## Wednesday, July 29, 2020

### A rescue week

The Jun 8 - Jun 14 week did not have contests that I want to mention, so let's discuss the question from the previous summary.

I have found that the following code solves an AtCoder problem:

for (int n = 1; n <= N; ++n) {
for (int a = 1; a <= A && a <= n; ++a) {
if (a == n) {
w0[n][a] = fact[n];
w1[n][a] = fact[n];
} else {
w0[n][a] = ((n - a) * (int64) w1[n - 1][a] + (a - 1) * (int64) w1[n - 1][a - 1]) % MODULO;
w1[n][a] = (w0[n - 1][a - 1] + w0[n][a]) % MODULO;
}
}
}

where w0[N][A] would contain the final answer. This solution runs in O(N*A), which is too slow to get the problem accepted since N<=107 and A<=5000. How to make it faster?

To quote TLE, it's Berlekamp-Massey Algorithm to the rescue! The situation here matches the application from that blog post almost exactly. There are two differences, though. The first difference is that our transition has an extra "if (a == n)" branch. However, that branch never triggers when n>A, so we can just treat the n=A row as our initial values and imagine we don't have that branch.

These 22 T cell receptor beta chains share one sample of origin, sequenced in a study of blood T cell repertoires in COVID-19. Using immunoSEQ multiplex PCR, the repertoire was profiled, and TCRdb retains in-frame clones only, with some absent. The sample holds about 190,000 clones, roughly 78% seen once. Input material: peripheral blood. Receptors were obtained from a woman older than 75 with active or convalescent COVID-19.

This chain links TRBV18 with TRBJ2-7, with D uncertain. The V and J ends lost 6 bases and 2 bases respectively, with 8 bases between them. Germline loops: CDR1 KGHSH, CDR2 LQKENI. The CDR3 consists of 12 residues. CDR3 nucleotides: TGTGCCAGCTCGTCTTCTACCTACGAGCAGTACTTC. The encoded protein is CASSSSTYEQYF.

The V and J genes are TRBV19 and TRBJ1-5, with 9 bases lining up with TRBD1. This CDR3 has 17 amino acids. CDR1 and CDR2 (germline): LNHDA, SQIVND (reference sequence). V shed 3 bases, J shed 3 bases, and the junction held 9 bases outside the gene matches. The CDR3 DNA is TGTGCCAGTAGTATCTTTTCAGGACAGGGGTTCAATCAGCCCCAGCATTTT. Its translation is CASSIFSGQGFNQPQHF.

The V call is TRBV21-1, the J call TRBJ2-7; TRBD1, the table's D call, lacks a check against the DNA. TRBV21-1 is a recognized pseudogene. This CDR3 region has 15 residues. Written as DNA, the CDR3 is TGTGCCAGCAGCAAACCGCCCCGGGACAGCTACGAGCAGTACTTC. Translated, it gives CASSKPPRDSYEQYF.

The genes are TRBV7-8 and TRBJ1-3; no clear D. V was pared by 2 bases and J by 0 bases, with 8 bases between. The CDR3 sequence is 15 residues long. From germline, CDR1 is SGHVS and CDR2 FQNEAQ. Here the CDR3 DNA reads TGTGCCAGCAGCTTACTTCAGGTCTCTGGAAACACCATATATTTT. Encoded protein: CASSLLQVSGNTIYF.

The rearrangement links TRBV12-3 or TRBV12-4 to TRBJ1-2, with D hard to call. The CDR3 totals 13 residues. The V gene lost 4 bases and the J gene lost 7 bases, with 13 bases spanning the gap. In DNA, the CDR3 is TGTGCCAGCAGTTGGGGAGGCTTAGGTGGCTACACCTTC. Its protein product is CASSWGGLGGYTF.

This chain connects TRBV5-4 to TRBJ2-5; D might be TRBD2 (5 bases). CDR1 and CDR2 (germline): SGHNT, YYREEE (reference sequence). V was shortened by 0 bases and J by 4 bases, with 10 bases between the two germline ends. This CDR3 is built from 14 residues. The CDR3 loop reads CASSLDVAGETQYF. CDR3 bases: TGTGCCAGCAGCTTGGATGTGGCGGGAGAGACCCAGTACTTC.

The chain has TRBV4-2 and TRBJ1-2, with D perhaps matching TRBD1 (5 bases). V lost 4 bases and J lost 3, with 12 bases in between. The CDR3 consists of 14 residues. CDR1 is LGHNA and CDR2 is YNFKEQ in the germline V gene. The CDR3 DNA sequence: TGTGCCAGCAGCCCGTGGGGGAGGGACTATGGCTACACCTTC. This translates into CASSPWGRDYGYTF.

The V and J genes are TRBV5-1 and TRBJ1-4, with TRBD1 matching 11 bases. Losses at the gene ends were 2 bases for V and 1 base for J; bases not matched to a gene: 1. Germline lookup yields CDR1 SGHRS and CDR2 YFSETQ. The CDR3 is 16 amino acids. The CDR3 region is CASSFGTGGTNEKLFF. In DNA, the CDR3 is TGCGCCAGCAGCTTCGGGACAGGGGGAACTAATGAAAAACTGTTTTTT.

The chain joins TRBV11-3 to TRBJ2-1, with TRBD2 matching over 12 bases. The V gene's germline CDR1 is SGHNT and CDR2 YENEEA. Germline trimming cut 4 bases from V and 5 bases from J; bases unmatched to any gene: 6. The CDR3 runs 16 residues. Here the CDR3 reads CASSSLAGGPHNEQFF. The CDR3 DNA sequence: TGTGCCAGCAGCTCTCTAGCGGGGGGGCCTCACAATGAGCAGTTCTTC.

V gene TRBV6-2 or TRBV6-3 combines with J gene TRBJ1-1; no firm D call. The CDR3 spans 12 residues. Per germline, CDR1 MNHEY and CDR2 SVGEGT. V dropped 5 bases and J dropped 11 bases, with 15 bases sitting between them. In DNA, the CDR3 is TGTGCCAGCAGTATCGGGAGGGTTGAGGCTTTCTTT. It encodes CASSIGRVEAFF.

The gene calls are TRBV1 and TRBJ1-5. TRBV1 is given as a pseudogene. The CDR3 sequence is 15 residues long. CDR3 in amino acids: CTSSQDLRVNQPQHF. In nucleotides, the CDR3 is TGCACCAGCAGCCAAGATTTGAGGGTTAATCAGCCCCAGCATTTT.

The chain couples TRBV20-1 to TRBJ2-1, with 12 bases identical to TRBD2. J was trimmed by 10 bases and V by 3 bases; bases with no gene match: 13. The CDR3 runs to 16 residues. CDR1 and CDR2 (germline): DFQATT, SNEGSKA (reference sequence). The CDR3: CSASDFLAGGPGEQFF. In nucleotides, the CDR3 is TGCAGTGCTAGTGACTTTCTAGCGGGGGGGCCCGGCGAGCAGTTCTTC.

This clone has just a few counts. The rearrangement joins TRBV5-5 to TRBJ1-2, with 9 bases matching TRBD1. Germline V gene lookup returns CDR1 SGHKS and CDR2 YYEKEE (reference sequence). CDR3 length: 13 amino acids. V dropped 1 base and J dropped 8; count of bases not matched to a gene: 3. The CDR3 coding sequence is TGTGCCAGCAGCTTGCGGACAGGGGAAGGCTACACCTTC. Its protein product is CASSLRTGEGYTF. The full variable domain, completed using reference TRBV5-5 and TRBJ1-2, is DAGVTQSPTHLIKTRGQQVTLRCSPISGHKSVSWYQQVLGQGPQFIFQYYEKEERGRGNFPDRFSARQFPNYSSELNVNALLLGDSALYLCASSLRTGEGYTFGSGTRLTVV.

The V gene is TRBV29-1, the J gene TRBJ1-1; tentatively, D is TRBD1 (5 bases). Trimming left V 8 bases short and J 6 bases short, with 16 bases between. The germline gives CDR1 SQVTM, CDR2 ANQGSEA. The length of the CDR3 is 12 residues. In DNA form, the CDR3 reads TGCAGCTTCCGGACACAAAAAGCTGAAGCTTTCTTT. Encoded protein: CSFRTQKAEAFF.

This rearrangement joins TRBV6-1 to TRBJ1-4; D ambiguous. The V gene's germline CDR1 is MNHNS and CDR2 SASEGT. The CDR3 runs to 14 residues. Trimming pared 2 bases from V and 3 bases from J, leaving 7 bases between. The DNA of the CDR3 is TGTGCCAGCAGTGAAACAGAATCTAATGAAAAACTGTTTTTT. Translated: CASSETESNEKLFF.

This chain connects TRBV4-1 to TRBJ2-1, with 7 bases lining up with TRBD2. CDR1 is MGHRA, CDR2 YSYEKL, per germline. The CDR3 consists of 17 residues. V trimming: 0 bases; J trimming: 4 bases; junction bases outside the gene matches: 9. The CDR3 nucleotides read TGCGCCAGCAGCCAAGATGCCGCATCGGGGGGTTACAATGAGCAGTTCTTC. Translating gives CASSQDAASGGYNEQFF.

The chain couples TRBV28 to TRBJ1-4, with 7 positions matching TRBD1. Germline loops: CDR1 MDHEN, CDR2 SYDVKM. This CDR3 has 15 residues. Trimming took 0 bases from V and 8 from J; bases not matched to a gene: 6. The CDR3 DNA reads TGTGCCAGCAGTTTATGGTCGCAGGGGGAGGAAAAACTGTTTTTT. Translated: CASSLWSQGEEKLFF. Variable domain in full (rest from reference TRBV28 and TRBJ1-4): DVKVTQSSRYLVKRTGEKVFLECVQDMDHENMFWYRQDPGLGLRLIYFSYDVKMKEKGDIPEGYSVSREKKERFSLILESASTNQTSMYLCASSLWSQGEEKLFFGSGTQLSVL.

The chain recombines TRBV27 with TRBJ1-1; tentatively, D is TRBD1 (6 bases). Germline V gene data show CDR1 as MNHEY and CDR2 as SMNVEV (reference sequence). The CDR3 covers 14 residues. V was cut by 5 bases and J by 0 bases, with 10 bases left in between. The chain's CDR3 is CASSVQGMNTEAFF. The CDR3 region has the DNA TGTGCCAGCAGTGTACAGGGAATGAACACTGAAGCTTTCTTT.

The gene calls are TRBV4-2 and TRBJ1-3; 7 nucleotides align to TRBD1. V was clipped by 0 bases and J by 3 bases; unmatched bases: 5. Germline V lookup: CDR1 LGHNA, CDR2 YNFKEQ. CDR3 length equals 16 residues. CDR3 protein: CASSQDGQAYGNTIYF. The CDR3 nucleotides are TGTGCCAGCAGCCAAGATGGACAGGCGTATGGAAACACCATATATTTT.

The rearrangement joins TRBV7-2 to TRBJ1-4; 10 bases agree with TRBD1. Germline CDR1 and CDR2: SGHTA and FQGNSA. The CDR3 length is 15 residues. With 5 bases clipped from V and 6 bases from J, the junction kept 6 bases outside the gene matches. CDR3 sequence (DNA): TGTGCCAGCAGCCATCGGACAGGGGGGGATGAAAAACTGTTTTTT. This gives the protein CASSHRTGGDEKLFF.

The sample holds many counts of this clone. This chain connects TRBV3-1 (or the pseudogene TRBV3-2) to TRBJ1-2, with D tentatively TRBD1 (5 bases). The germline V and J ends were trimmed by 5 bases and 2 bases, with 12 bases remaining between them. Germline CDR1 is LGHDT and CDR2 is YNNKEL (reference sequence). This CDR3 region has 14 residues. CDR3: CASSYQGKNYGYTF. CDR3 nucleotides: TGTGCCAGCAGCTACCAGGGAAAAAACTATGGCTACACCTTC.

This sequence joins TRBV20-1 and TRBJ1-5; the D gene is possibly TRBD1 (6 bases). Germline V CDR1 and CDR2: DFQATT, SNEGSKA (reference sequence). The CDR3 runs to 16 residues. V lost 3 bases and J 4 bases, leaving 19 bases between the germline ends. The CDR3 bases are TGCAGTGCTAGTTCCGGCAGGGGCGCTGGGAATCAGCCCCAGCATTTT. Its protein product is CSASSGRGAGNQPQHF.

This is not enough: the answer to the last sample still does not match if we compute w0[A,A], w0[A+1,A],..., w0[3*A,A] and apply Berlekamp-Massey to find w0[N][A]. The reason is the following: in our transition function, we multiply by (n-a), while Berlekamp-Massey expects the transition matrix to be independent of n.

However, we can notice a peculiar property of our transition: we only multiply by (n-a) when going from (n-1,a) to (n,a). In all other cases, the value of n-a stays constant, and we multiply by something independent of n (we go from either (n-1,a-1) or from (n,a) to (n,a)). Therefore, in aggregate, we will multiply by (n-a)! to achieve state (n,a) starting from a state (x,x). And this in turn means that if we define w2[n][a]=w0[n][a]/fact[n-a], then the transition function for these values will be independent of n, and we can apply Berlekamp-Massey to the sequence w2[A,A],w2[A+1,A],..., w2[3*A,A] to find w2[N][A]. Note that we don't need to write down the actual transition function for w2, we just need to believe it has the correct form, and we can use the code above to find w2 through w0, and thus solve our problem in O(N2*log(N)).

Thanks for reading, and check back for more!

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